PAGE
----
I picked 1907 for no particular reason just to have a look what the London stock gun sales were in those days. 1914 would have been 100 years ago but also the start of the War so I jumped back a few years to what would have been 100 years before we left the Grange Road premises.
The guns are all listed in columns by serial number and the totals sold were:
Best Hammerless Guns 45
Plain Hammerless Guns 84
Best Hammer Guns 0
Plain Hammer Guns 1
Double Rifles All Kinds 23
Keepers Guns and Cheap Guns 16
Secondhand Guns 41
Single Rifles 2 Best, 56 Bolt Action, 5 Lee Enfield, 35 Rook &Rabbit.
A brief overview is that most of the shotguns were 12g, the double rifles were .303, .318, .450, .476, .500 and .577's (4). The bolt actions were mainly 318's with .275, .303 and .375 being the largest with 3 sold. Rook rifles were .22 and .300 and the odd .250. In the revolver section you find Colts, S&W, Mauser, Webley and Bergman.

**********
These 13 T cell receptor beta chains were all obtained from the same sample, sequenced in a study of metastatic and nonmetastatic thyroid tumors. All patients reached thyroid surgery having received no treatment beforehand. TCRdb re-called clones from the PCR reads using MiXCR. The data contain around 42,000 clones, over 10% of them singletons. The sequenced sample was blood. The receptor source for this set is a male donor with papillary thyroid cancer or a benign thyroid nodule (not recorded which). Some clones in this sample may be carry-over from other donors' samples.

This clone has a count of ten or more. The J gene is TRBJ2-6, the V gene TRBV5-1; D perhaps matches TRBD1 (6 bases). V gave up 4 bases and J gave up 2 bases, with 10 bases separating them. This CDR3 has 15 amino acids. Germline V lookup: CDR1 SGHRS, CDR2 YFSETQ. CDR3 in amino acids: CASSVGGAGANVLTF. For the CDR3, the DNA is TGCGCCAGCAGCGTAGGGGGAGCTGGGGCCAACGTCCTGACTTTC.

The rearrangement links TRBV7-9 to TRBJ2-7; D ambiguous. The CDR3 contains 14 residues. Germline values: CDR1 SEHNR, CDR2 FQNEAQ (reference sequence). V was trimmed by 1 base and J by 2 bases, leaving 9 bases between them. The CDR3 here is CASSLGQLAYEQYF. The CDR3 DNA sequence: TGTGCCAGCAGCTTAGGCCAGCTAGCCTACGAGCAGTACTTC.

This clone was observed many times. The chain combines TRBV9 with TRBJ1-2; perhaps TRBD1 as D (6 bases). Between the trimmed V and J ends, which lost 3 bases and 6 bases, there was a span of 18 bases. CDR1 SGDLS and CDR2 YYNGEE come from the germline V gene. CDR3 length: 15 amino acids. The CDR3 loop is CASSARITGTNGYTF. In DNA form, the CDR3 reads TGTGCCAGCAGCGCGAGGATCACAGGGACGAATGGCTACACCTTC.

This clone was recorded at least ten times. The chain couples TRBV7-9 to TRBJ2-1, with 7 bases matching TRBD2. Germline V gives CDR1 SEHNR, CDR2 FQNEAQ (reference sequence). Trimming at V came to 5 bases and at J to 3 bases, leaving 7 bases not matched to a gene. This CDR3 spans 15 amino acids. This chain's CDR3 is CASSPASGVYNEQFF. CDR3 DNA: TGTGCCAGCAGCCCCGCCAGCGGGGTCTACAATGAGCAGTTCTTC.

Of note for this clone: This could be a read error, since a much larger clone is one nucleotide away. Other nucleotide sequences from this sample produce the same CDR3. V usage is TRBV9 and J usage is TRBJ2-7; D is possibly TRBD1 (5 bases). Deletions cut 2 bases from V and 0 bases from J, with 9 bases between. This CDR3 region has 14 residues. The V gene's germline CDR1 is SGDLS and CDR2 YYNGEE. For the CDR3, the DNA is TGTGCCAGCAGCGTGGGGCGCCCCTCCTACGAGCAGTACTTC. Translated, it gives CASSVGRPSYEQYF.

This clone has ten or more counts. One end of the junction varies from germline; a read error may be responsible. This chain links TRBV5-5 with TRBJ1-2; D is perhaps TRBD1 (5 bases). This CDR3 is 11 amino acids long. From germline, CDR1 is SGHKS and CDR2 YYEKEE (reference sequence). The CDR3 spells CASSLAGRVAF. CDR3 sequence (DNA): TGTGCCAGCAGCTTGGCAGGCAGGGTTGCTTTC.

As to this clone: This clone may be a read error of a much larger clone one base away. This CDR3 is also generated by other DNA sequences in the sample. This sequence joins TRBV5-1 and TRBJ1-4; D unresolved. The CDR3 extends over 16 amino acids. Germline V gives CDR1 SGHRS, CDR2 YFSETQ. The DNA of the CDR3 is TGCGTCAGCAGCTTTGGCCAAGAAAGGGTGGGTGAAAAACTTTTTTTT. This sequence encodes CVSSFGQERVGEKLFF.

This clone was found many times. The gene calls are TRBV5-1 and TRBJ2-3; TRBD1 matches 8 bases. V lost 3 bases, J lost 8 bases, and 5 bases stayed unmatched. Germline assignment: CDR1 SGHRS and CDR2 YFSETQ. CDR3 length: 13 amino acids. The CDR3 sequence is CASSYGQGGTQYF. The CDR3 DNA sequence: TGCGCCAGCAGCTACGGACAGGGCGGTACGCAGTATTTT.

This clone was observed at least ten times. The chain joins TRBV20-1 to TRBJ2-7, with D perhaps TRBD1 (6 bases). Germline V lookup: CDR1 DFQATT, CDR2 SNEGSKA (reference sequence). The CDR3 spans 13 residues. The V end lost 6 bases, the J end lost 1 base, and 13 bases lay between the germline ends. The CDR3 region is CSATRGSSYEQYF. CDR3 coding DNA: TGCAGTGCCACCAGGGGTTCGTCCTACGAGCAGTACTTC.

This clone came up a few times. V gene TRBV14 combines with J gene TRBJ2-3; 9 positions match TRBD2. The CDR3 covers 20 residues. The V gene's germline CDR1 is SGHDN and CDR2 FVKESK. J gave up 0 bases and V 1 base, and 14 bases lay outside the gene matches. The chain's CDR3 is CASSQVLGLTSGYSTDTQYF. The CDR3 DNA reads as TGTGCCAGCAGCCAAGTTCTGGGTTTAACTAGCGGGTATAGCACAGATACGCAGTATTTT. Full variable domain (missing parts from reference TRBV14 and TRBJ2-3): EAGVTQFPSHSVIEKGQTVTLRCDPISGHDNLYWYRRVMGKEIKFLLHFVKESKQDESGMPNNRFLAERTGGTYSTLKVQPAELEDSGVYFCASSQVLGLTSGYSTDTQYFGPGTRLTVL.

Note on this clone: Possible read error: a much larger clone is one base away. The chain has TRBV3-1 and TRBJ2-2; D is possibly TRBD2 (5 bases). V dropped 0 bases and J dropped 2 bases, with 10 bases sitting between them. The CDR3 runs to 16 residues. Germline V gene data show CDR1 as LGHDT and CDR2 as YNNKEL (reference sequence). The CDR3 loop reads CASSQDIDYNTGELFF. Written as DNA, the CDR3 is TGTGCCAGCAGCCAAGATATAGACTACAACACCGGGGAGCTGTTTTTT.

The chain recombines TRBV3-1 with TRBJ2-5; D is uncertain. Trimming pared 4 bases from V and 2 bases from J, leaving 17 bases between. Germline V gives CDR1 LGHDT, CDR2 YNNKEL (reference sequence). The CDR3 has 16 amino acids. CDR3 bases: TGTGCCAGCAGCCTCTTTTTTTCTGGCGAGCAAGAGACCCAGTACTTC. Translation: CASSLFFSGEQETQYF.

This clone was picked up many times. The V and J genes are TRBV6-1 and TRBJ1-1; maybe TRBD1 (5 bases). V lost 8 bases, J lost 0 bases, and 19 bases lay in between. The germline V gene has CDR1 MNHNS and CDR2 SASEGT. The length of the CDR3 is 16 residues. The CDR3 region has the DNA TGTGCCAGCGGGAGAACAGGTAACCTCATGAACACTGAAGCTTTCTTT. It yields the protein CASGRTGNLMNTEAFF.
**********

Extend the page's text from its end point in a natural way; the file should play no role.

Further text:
As with any old journals I cannot be sure how accurate the information is and how well it was kept, but I imagine it is actually totally accurate! Certainly it is also much easier to find than on the modern computer. It is just a shame we cannot write as elegantly as they did 100 years ago and maintain such perfect records for the future.
Nick Cargill on March 14, 2015 at 9:04 pm
I wonder if you might elaborate as to what exactly a keepers gun entailed vs a best, or plain? It is not a term I have come across before!
Simon Clode on March 14, 2015 at 9:28 pm
As a company we have always supplied a large variety of guns, you can come here today and buy a £100 .22 for instance, to shoot rabbits in the garden or a £100,000 double rifle with elaborate engraving to do the same job! A Keepers gun would have been a simple plain functional model of gun, no frills, perhaps of our make or perhaps another make, if you look at the same line it says keepers guns/cheap guns. This is also the second hand sales record illustrated.
Thank You for commenting!